Now out in paperback, BLINDMAN’S BLUFF is another entry in Faye Kellerman’s long-running series of crime thrillers featuring LAPD Homicide Detective Peter Decker and his wife, Rina Lazarus. Like most of its predecessors, it’s a finely constructed and suspenseful combination of police investigation and family life.
Decker is awakened before dawn by a phone calling alerting him of a murder in the northern section of his West Valley jurisdiction. The scene is the sprawling but seemingly well-fortified Coyote Ranch, home of the wealthy developer Guy Kafffey and his family. Kaffey and his wife were shot dead, along with four of his employees. But one of Kaffey’s sons survived the attack and is rushed to the hospital.
All evidence indicates that the break-in and shootings were an inside job. Kaffey often hired reformed criminals, including former gang members, to work on his security staff — a tendency that promoted his reputation as either a kind-hearted philanthropist or a cheapskate. Digging deeper, Decker and his investigative team discover that was also a history of serious arguments and disagreements over money that sometimes divided the Kaffey clan, so the murders might have been for revenge or caused by a debated inheritance.
In the meantime, Rina has decided to fulfill her civic duty and respond to a summons for jury duty. Not long after arriving at the courthouse, she and her follow jurors note a well-dressed man wearing sunglasses and a “Tom Cruise smile” hanging out in the halls and courtrooms. He turns out to be a professional court translator; the sunglasses are not merely an affectation, but due to his being blind.
One afternoon, the translator overhears a couple of men discussing in Spanish some inside details about the Kaffey murders. The translator seeks help in discovering who the men might be by asking a woman to describe them — and the woman he approaches happened to be Rina.
Thus, she becomes unwittingly involved in the same murder investigation as her husband. As that deepens, and more threats are made on the surviving Kaffey family members, Decker soon finds his wife’s life is in danger as well.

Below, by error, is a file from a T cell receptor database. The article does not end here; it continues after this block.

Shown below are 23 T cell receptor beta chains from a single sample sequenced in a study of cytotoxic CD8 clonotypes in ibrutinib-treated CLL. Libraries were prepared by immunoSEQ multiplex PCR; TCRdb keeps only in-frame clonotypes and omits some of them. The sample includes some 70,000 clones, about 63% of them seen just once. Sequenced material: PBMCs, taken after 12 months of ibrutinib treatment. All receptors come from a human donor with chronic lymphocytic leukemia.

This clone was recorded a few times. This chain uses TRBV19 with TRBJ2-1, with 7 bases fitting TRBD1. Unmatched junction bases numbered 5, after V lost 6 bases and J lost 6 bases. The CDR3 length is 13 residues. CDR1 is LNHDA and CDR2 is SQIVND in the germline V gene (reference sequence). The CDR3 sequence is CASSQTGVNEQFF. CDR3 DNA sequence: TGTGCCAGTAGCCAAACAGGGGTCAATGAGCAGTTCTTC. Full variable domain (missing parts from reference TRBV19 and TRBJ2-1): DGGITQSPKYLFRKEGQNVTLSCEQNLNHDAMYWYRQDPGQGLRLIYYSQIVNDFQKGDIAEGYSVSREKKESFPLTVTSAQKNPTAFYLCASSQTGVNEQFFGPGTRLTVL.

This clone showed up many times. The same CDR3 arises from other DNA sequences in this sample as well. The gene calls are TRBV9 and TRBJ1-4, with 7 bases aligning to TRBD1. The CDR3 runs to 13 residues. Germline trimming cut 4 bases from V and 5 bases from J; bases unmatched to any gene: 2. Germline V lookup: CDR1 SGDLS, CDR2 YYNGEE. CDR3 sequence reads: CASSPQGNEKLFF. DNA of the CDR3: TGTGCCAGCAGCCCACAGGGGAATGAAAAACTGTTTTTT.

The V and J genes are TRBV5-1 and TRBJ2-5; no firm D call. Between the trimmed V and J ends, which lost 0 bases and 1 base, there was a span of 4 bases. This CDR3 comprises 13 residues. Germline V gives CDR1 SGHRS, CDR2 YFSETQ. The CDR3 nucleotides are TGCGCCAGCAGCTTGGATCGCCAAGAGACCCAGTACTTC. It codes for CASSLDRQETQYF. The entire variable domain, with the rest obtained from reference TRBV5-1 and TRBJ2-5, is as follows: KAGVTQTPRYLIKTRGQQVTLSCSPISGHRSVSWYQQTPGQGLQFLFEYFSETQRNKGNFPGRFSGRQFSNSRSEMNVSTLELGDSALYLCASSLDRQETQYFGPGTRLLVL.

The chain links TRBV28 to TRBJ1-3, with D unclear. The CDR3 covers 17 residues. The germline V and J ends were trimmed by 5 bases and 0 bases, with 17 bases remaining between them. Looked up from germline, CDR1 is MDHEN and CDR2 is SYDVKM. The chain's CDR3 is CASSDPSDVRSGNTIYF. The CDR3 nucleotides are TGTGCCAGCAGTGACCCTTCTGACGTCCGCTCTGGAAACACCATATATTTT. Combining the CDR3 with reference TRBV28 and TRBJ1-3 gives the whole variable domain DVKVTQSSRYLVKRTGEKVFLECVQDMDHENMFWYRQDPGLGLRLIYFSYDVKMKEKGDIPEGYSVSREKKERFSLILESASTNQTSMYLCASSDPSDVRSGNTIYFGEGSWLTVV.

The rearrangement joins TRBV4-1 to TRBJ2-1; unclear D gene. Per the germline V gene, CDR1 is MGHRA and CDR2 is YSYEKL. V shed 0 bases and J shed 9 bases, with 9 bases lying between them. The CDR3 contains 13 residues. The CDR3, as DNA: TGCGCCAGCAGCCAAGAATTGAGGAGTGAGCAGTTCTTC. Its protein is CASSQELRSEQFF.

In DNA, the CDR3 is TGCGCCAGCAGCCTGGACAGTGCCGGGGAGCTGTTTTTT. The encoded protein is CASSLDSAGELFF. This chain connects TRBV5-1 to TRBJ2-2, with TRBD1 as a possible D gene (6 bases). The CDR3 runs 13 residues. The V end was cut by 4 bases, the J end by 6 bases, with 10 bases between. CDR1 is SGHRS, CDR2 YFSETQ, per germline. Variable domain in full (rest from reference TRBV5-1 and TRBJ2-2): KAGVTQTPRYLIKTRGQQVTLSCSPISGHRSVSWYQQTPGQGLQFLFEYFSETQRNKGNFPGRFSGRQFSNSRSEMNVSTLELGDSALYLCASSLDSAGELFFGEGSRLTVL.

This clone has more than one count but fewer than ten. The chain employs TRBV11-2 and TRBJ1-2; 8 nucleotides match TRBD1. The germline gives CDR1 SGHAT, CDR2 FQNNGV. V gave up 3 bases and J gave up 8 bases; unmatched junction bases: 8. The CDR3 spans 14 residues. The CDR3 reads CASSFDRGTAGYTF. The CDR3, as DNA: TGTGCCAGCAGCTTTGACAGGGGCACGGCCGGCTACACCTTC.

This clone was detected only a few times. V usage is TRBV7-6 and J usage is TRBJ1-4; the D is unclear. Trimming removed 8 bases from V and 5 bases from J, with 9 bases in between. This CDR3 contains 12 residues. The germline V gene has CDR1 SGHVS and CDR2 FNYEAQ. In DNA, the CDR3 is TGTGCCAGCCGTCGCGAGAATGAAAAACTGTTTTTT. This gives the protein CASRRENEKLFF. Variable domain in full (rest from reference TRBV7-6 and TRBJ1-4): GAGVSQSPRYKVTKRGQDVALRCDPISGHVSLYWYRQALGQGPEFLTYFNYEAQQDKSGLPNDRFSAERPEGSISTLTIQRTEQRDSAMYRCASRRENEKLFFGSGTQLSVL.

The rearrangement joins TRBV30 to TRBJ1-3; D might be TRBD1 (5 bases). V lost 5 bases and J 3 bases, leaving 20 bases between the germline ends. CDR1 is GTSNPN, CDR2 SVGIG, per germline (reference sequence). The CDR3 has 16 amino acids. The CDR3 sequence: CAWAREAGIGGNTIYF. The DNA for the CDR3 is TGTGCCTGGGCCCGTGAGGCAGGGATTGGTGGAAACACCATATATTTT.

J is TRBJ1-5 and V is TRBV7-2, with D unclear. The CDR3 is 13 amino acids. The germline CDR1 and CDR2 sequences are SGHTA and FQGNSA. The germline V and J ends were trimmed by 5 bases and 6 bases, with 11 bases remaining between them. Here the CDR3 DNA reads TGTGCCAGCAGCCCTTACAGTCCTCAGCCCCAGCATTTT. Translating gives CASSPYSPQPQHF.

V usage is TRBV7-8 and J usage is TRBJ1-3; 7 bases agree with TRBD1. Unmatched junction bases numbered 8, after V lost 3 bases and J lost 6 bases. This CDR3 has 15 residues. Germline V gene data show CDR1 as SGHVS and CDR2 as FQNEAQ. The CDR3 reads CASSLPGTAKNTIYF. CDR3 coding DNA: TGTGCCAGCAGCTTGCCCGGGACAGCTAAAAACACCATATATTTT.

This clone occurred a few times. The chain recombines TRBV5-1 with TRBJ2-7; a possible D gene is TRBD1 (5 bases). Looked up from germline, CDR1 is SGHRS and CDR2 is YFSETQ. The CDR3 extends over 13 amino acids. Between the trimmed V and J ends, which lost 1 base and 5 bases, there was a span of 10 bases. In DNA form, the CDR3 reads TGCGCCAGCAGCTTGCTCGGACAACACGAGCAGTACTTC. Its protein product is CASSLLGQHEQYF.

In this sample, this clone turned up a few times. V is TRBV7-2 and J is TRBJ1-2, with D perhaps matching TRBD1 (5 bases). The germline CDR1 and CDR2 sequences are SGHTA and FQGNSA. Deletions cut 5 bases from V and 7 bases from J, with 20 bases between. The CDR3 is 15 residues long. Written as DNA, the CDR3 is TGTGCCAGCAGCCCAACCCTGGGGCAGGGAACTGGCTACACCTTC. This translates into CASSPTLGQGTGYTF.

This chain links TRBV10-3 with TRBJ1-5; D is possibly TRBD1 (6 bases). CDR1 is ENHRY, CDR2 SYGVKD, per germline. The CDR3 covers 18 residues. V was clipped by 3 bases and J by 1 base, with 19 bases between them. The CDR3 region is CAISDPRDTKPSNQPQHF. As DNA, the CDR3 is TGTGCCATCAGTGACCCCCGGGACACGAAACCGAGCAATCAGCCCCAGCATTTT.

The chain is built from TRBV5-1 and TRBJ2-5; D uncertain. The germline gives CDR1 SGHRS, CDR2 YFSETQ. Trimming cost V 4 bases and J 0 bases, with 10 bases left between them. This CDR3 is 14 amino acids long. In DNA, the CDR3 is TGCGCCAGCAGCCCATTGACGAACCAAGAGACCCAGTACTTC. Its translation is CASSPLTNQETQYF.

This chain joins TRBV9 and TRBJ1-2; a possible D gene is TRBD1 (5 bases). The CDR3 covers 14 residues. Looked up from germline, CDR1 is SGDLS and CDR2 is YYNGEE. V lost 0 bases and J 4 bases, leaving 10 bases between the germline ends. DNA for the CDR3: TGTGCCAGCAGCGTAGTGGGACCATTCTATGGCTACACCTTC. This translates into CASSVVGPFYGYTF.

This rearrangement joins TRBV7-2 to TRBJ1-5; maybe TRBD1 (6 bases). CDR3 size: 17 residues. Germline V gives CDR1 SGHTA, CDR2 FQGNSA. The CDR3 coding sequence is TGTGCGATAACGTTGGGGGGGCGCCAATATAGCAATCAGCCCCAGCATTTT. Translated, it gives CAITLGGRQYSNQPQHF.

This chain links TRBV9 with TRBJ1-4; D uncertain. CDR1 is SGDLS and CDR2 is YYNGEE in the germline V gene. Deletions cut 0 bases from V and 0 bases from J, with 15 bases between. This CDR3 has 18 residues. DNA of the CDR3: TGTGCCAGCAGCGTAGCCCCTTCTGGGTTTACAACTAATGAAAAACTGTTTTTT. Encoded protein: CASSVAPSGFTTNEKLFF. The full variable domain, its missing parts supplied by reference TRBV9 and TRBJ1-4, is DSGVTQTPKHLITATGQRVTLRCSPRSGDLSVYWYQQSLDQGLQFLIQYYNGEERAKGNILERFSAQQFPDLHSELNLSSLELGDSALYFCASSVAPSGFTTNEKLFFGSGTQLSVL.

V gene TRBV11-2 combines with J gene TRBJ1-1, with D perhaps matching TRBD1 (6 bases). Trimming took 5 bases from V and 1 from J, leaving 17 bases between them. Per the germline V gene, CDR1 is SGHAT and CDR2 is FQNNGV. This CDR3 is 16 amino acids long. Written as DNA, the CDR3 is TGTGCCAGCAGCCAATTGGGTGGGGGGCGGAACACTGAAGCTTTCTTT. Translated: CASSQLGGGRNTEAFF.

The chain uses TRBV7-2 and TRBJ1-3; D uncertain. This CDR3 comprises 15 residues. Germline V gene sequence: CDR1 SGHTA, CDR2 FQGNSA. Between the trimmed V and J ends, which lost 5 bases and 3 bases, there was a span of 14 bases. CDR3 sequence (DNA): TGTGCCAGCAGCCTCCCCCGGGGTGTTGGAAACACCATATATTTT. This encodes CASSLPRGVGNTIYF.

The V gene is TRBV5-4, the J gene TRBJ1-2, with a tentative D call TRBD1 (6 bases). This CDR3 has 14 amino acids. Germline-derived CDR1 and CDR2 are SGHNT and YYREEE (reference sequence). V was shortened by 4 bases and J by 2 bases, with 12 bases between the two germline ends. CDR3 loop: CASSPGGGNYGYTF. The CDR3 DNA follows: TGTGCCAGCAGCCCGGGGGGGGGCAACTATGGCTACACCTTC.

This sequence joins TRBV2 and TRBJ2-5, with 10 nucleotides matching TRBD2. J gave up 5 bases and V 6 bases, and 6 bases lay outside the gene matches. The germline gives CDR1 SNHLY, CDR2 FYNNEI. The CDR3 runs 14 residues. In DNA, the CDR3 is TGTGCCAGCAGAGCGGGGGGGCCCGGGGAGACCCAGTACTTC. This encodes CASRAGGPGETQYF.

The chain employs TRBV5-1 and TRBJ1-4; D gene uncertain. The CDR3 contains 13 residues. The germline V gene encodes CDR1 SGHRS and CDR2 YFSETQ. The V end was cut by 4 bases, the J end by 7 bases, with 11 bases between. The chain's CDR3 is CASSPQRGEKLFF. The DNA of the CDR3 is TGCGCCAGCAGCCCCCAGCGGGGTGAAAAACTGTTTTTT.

The details of the investigation, taking in both the Kaffey family and the lives of his hired hands, are inventive and complex. In following various leads, Decker and his crew travel almost the entire state of California and parts of Mexico, too.
Anchoring this, as is the case in most Decker/Lazarus stories — and perhaps the most distinctive trait of the series — is the couple’s Conservative Jewish faith. Throughout, there are references to the kosher dietary laws, Sabbath rituals, the local synagogue and other similar observances (including the other investigators referring to Decker as “Rabbi,” even to his face). Yet, over the many years, Kellerman has managed to seamlessly weave these references into the story, so they become as commonplace to the narrative as they are in the lives of the characters.
Also impressive is the way the author pulls Rina into the apparently unrelated details of her husband’s murder case. At times, however, the complicated family history of several suspects works against the otherwise efficient and smooth-flowing pace of the story. Once past such details, BLUFF races to its somewhat surprising conclusion.
Chronology is by no means a requirement in the Decker/Lazarus series, so those who have not yet enjoyed these reliable and entertaining novels would do well to pick up this paperback edition either while contemplating or along with the latest series addition, HANGMAN. —Alan Cranis